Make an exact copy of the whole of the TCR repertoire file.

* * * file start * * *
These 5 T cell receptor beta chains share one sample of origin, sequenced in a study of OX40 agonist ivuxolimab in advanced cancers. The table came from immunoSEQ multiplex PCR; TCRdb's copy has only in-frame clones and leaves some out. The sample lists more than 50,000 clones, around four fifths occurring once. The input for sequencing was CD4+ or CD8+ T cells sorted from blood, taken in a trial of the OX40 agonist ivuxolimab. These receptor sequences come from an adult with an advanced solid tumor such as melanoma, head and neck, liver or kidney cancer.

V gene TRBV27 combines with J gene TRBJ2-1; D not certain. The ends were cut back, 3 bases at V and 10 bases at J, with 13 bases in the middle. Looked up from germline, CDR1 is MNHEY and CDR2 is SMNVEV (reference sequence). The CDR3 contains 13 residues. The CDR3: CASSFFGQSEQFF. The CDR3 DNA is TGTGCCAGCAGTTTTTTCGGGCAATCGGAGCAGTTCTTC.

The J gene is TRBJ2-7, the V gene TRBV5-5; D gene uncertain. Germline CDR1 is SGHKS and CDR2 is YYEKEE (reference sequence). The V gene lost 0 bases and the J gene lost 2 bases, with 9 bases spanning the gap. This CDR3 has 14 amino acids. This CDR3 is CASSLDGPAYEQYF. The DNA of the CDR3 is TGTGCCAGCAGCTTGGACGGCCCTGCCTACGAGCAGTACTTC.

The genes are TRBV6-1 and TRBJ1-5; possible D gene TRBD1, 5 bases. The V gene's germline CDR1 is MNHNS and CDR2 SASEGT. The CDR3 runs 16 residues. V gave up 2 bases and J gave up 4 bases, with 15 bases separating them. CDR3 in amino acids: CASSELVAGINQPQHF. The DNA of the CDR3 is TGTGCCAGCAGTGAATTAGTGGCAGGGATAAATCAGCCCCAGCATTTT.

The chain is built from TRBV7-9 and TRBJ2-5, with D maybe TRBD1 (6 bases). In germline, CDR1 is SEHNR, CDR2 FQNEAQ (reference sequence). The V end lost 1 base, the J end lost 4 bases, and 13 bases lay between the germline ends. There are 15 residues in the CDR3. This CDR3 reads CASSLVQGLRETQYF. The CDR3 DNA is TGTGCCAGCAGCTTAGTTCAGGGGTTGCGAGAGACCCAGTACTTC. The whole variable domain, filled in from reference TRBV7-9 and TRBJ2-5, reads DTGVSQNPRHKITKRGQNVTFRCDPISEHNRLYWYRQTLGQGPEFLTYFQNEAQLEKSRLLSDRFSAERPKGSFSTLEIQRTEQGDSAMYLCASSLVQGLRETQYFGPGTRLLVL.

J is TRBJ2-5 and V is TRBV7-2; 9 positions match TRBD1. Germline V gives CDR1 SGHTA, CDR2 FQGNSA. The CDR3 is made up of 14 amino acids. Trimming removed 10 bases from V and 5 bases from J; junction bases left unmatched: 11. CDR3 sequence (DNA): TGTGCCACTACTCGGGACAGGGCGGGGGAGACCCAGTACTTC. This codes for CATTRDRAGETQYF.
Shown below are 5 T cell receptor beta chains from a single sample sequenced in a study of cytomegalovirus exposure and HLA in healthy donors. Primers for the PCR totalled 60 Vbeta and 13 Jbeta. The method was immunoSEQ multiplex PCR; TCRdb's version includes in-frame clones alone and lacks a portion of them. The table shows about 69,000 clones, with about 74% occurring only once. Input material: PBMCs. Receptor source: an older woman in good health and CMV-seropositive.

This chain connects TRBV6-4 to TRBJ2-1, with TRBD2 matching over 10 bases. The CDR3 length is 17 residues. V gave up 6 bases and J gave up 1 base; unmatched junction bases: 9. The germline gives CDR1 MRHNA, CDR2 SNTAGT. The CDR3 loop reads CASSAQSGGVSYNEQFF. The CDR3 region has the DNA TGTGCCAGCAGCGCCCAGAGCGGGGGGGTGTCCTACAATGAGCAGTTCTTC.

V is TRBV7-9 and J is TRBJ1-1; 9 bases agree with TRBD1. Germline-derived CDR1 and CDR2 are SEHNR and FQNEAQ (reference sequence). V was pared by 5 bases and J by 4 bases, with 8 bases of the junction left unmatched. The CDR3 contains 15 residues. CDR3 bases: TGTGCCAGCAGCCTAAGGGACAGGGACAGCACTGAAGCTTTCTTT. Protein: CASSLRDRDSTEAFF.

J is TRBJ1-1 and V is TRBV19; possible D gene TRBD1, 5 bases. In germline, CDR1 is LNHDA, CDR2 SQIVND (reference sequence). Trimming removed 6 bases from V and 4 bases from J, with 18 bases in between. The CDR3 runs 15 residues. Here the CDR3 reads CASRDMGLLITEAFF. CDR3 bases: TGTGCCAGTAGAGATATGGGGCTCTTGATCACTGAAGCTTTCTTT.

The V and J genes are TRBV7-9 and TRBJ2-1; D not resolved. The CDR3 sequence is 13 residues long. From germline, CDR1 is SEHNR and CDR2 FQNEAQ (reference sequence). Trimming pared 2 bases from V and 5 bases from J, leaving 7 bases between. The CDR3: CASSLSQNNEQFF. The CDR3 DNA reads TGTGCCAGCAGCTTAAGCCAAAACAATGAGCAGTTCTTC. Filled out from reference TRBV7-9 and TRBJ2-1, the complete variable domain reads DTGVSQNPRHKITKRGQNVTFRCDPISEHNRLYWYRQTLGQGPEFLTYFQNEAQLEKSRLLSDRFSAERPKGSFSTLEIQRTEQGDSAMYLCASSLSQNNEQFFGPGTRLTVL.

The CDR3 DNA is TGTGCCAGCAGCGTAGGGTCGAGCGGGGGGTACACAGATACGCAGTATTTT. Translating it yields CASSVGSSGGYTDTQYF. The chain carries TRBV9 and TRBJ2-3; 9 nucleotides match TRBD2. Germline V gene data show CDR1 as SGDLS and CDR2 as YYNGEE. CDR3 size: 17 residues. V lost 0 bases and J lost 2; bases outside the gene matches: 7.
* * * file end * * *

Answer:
These 5 T cell receptor beta chains share one sample of origin, sequenced in a study of OX40 agonist ivuxolimab in advanced cancers. The table came from immunoSEQ multiplex PCR; TCRdb's copy has only in-frame clones and leaves some out. The sample lists more than 50,000 clones, around four fifths occurring once. The input for sequencing was CD4+ or CD8+ T cells sorted from blood, taken in a trial of the OX40 agonist ivuxolimab. These receptor sequences come from an adult with an advanced solid tumor such as melanoma, head and neck, liver or kidney cancer.

V gene TRBV27 combines with J gene TRBJ2-1; D not certain. The ends were cut back, 3 bases at V and 10 bases at J, with 13 bases in the middle. Looked up from germline, CDR1 is MNHEY and CDR2 is SMNVEV (reference sequence). The CDR3 contains 13 residues. The CDR3: CASSFFGQSEQFF. The CDR3 DNA is TGTGCCAGCAGTTTTTTCGGGCAATCGGAGCAGTTCTTC.

The J gene is TRBJ2-7, the V gene TRBV5-5; D gene uncertain. Germline CDR1 is SGHKS and CDR2 is YYEKEE (reference sequence). The V gene lost 0 bases and the J gene lost 2 bases, with 9 bases spanning the gap. This CDR3 has 14 amino acids. This CDR3 is CASSLDGPAYEQYF. The DNA of the CDR3 is TGTGCCAGCAGCTTGGACGGCCCTGCCTACGAGCAGTACTTC.

The genes are TRBV6-1 and TRBJ1-5; possible D gene TRBD1, 5 bases. The V gene's germline CDR1 is MNHNS and CDR2 SASEGT. The CDR3 runs 16 residues. V gave up 2 bases and J gave up 4 bases, with 15 bases separating them. CDR3 in amino acids: CASSELVAGINQPQHF. The DNA of the CDR3 is TGTGCCAGCAGTGAATTAGTGGCAGGGATAAATCAGCCCCAGCATTTT.

The chain is built from TRBV7-9 and TRBJ2-5, with D maybe TRBD1 (6 bases). In germline, CDR1 is SEHNR, CDR2 FQNEAQ (reference sequence). The V end lost 1 base, the J end lost 4 bases, and 13 bases lay between the germline ends. There are 15 residues in the CDR3. This CDR3 reads CASSLVQGLRETQYF. The CDR3 DNA is TGTGCCAGCAGCTTAGTTCAGGGGTTGCGAGAGACCCAGTACTTC. The whole variable domain, filled in from reference TRBV7-9 and TRBJ2-5, reads DTGVSQNPRHKITKRGQNVTFRCDPISEHNRLYWYRQTLGQGPEFLTYFQNEAQLEKSRLLSDRFSAERPKGSFSTLEIQRTEQGDSAMYLCASSLVQGLRETQYFGPGTRLLVL.

J is TRBJ2-5 and V is TRBV7-2; 9 positions match TRBD1. Germline V gives CDR1 SGHTA, CDR2 FQGNSA. The CDR3 is made up of 14 amino acids. Trimming removed 10 bases from V and 5 bases from J; junction bases left unmatched: 11. CDR3 sequence (DNA): TGTGCCACTACTCGGGACAGGGCGGGGGAGACCCAGTACTTC. This codes for CATTRDRAGETQYF.
Shown below are 5 T cell receptor beta chains from a single sample sequenced in a study of cytomegalovirus exposure and HLA in healthy donors. Primers for the PCR totalled 60 Vbeta and 13 Jbeta. The method was immunoSEQ multiplex PCR; TCRdb's version includes in-frame clones alone and lacks a portion of them. The table shows about 69,000 clones, with about 74% occurring only once. Input material: PBMCs. Receptor source: an older woman in good health and CMV-seropositive.

This chain connects TRBV6-4 to TRBJ2-1, with TRBD2 matching over 10 bases. The CDR3 length is 17 residues. V gave up 6 bases and J gave up 1 base; unmatched junction bases: 9. The germline gives CDR1 MRHNA, CDR2 SNTAGT. The CDR3 loop reads CASSAQSGGVSYNEQFF. The CDR3 region has the DNA TGTGCCAGCAGCGCCCAGAGCGGGGGGGTGTCCTACAATGAGCAGTTCTTC.

V is TRBV7-9 and J is TRBJ1-1; 9 bases agree with TRBD1. Germline-derived CDR1 and CDR2 are SEHNR and FQNEAQ (reference sequence). V was pared by 5 bases and J by 4 bases, with 8 bases of the junction left unmatched. The CDR3 contains 15 residues. CDR3 bases: TGTGCCAGCAGCCTAAGGGACAGGGACAGCACTGAAGCTTTCTTT. Protein: CASSLRDRDSTEAFF.

J is TRBJ1-1 and V is TRBV19; possible D gene TRBD1, 5 bases. In germline, CDR1 is LNHDA, CDR2 SQIVND (reference sequence). Trimming removed 6 bases from V and 4 bases from J, with 18 bases in between. The CDR3 runs 15 residues. Here the CDR3 reads CASRDMGLLITEAFF. CDR3 bases: TGTGCCAGTAGAGATATGGGGCTCTTGATCACTGAAGCTTTCTTT.

The V and J genes are TRBV7-9 and TRBJ2-1; D not resolved. The CDR3 sequence is 13 residues long. From germline, CDR1 is SEHNR and CDR2 FQNEAQ (reference sequence). Trimming pared 2 bases from V and 5 bases from J, leaving 7 bases between. The CDR3: CASSLSQNNEQFF. The CDR3 DNA reads TGTGCCAGCAGCTTAAGCCAAAACAATGAGCAGTTCTTC. Filled out from reference TRBV7-9 and TRBJ2-1, the complete variable domain reads DTGVSQNPRHKITKRGQNVTFRCDPISEHNRLYWYRQTLGQGPEFLTYFQNEAQLEKSRLLSDRFSAERPKGSFSTLEIQRTEQGDSAMYLCASSLSQNNEQFFGPGTRLTVL.

The CDR3 DNA is TGTGCCAGCAGCGTAGGGTCGAGCGGGGGGTACACAGATACGCAGTATTTT. Translating it yields CASSVGSSGGYTDTQYF. The chain carries TRBV9 and TRBJ2-3; 9 nucleotides match TRBD2. Germline V gene data show CDR1 as SGDLS and CDR2 as YYNGEE. CDR3 size: 17 residues. V lost 0 bases and J lost 2; bases outside the gene matches: 7.